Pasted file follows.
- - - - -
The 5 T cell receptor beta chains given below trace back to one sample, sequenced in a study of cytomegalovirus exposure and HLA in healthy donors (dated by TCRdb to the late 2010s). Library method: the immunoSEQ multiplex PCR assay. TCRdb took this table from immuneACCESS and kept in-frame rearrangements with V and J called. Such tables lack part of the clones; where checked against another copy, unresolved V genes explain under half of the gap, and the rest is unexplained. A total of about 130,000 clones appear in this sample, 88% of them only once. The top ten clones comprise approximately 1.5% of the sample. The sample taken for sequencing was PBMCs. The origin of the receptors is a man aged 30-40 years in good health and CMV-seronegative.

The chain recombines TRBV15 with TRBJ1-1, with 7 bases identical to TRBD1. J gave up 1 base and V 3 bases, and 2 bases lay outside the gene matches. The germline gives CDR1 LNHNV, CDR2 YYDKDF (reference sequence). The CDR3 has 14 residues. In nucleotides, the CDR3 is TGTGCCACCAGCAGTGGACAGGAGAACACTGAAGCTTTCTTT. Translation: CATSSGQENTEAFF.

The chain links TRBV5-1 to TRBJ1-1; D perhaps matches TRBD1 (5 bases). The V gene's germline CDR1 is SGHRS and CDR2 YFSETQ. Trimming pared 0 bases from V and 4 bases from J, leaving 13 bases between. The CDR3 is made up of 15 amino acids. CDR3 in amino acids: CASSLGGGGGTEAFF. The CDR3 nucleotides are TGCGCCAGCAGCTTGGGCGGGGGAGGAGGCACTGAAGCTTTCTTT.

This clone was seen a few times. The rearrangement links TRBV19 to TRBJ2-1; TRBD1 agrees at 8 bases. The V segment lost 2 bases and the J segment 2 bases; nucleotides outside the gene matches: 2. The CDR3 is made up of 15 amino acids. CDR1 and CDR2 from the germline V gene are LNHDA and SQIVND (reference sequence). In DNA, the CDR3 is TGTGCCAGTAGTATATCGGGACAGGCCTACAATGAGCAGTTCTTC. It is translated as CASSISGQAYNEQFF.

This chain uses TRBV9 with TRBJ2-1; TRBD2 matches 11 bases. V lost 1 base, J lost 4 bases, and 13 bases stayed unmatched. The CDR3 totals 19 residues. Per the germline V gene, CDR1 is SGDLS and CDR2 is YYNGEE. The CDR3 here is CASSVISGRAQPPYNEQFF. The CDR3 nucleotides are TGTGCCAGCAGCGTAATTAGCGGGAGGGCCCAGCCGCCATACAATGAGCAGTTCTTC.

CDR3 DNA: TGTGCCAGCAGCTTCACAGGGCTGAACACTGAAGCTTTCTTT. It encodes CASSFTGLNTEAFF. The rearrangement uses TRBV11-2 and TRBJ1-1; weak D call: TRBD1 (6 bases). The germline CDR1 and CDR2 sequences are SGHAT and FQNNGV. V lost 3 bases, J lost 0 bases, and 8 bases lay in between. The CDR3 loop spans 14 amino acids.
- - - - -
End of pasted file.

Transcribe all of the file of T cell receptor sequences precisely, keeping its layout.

The 5 T cell receptor beta chains given below trace back to one sample, sequenced in a study of cytomegalovirus exposure and HLA in healthy donors (dated by TCRdb to the late 2010s). Library method: the immunoSEQ multiplex PCR assay. TCRdb took this table from immuneACCESS and kept in-frame rearrangements with V and J called. Such tables lack part of the clones; where checked against another copy, unresolved V genes explain under half of the gap, and the rest is unexplained. A total of about 130,000 clones appear in this sample, 88% of them only once. The top ten clones comprise approximately 1.5% of the sample. The sample taken for sequencing was PBMCs. The origin of the receptors is a man aged 30-40 years in good health and CMV-seronegative.

The chain recombines TRBV15 with TRBJ1-1, with 7 bases identical to TRBD1. J gave up 1 base and V 3 bases, and 2 bases lay outside the gene matches. The germline gives CDR1 LNHNV, CDR2 YYDKDF (reference sequence). The CDR3 has 14 residues. In nucleotides, the CDR3 is TGTGCCACCAGCAGTGGACAGGAGAACACTGAAGCTTTCTTT. Translation: CATSSGQENTEAFF.

The chain links TRBV5-1 to TRBJ1-1; D perhaps matches TRBD1 (5 bases). The V gene's germline CDR1 is SGHRS and CDR2 YFSETQ. Trimming pared 0 bases from V and 4 bases from J, leaving 13 bases between. The CDR3 is made up of 15 amino acids. CDR3 in amino acids: CASSLGGGGGTEAFF. The CDR3 nucleotides are TGCGCCAGCAGCTTGGGCGGGGGAGGAGGCACTGAAGCTTTCTTT.

This clone was seen a few times. The rearrangement links TRBV19 to TRBJ2-1; TRBD1 agrees at 8 bases. The V segment lost 2 bases and the J segment 2 bases; nucleotides outside the gene matches: 2. The CDR3 is made up of 15 amino acids. CDR1 and CDR2 from the germline V gene are LNHDA and SQIVND (reference sequence). In DNA, the CDR3 is TGTGCCAGTAGTATATCGGGACAGGCCTACAATGAGCAGTTCTTC. It is translated as CASSISGQAYNEQFF.

This chain uses TRBV9 with TRBJ2-1; TRBD2 matches 11 bases. V lost 1 base, J lost 4 bases, and 13 bases stayed unmatched. The CDR3 totals 19 residues. Per the germline V gene, CDR1 is SGDLS and CDR2 is YYNGEE. The CDR3 here is CASSVISGRAQPPYNEQFF. The CDR3 nucleotides are TGTGCCAGCAGCGTAATTAGCGGGAGGGCCCAGCCGCCATACAATGAGCAGTTCTTC.

CDR3 DNA: TGTGCCAGCAGCTTCACAGGGCTGAACACTGAAGCTTTCTTT. It encodes CASSFTGLNTEAFF. The rearrangement uses TRBV11-2 and TRBJ1-1; weak D call: TRBD1 (6 bases). The germline CDR1 and CDR2 sequences are SGHAT and FQNNGV. V lost 3 bases, J lost 0 bases, and 8 bases lay in between. The CDR3 loop spans 14 amino acids.